Prologues versus In Medias Res
Here’s something that comes up a lot when I’m discussing structure with early-career novelists…
When starting a novel, you essentially have two structural choices. You can begin at the beginning, and move forward using a linear narrative, or you can begin in medias res – ‘in the middle of things.’ This, for example, is how Dickens opensDavid Copperfield:
Whether I shall turn out to be the hero of my own life, or whether that station will be held by anybody else, these pages must show. To begin my life with the beginning of my life, I record that I was born (as I have been informed and believe) on a Friday, at twelve o’clock at night. It was remarked that the clock began to strike, and I began to cry, simultaneously.
In consideration of the day and hour of my birth, it was declared by the nurse, and by some sage women in the neighbourhood who had taken a lively interest in me several months before there was any possibility of our becoming personally acquainted, first, that I was destined to be unlucky in life; and secondly, that I was privileged to see ghosts and spirits; both these gifts inevitably attaching, as they believed, to all unlucky infants of either gender, born towards the small hours on a Friday night.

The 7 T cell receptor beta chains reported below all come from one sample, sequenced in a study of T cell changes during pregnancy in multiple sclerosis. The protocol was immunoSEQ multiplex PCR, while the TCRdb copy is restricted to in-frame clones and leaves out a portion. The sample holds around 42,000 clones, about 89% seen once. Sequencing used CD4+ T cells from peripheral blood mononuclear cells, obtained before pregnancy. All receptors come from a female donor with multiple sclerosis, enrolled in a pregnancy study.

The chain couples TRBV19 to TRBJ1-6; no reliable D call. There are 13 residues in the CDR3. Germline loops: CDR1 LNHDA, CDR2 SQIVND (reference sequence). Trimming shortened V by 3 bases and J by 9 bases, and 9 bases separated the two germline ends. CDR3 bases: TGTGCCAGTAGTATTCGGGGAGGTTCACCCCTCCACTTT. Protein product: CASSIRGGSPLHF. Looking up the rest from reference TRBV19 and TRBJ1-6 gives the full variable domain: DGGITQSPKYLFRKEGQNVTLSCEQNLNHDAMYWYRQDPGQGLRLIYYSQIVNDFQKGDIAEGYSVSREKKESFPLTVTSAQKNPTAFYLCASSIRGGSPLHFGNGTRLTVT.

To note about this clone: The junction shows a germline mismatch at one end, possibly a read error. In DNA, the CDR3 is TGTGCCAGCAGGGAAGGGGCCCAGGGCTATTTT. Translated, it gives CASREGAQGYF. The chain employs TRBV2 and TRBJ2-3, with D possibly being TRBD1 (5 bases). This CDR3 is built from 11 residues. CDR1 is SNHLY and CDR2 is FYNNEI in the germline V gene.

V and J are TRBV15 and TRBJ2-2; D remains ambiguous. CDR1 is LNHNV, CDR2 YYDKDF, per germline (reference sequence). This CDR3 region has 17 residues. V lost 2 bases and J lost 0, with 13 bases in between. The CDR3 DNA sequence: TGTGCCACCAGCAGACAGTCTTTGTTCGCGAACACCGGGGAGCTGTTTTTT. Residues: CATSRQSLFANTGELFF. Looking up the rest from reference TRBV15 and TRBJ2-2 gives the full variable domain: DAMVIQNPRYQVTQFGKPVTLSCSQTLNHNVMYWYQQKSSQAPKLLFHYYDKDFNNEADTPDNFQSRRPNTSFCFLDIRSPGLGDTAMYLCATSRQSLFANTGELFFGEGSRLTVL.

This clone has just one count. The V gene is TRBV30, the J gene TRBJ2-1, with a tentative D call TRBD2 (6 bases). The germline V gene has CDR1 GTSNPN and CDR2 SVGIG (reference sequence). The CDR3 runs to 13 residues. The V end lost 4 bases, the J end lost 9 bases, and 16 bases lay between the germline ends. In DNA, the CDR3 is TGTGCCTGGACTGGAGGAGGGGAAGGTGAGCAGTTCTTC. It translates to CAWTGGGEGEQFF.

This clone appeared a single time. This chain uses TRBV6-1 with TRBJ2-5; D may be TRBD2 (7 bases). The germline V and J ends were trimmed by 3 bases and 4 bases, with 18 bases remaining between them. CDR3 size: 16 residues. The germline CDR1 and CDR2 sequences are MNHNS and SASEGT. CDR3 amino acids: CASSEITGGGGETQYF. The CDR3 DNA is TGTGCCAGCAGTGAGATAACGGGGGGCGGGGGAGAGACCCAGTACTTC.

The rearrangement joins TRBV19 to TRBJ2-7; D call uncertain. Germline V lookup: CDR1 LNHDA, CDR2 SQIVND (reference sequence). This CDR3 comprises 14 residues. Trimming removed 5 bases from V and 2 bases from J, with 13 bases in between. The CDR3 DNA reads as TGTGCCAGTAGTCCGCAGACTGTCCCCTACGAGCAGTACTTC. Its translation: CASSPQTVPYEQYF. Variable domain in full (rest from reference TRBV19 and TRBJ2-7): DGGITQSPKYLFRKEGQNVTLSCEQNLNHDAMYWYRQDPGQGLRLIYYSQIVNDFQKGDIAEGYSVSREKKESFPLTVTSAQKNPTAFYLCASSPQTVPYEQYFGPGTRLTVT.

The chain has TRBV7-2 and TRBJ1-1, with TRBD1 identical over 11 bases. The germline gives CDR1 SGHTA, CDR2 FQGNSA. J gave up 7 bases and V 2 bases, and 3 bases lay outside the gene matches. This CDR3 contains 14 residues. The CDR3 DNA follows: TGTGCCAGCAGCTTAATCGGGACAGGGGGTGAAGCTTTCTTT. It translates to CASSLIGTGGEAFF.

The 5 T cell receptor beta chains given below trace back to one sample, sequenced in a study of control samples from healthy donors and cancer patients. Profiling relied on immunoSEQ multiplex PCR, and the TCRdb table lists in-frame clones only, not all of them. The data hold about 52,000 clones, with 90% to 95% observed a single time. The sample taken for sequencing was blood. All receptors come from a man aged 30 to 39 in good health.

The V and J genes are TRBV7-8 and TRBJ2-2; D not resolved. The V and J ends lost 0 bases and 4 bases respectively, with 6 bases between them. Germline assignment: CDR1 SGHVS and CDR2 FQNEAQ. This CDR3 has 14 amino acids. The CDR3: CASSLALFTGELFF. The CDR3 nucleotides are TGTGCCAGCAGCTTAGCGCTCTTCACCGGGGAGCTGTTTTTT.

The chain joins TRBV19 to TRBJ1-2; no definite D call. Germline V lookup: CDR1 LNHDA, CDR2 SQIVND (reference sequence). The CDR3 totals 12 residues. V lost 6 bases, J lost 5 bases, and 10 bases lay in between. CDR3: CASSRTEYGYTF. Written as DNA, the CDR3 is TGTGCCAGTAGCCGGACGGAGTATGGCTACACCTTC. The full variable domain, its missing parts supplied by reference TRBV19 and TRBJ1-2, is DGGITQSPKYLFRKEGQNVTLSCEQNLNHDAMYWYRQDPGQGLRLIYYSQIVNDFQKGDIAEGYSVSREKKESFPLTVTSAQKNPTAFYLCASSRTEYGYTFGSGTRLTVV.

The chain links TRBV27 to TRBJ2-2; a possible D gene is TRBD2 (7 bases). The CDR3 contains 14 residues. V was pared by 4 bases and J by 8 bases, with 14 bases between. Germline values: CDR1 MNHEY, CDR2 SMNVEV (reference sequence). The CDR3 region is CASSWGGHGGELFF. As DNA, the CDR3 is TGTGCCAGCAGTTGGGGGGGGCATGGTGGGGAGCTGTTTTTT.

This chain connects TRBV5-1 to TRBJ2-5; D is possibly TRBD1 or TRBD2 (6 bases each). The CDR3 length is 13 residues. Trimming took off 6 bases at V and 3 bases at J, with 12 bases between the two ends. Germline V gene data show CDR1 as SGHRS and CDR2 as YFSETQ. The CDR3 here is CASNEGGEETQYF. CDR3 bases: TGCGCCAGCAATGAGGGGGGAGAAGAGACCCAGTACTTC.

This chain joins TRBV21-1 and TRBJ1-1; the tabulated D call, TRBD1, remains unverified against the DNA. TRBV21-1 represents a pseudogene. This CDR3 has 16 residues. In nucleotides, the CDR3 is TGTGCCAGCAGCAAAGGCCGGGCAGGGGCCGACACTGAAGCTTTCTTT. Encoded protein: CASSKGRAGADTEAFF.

I need say nothing here, on the first head, because nothing can show better than my history whether that prediction was verified or falsified by the result. On the second branch of the question, I will only remark, that unless I ran through that part of my inheritance while I was still a baby, I have not come into it yet. But I do not at all complain of having been kept out of this property; and if anybody else should be in the present enjoyment of it, he is heartily welcome to keep it.
As David Copperfield is a ‘bildungsroman’ (or ‘novel of formation’), which means it charts the formation of the protagonist’s character from childhood, Dickens simply starts with the hero’s birth and then moves forward as he grows up. (You’ll note also the first person narration gives the novel the feel of a memoir.)
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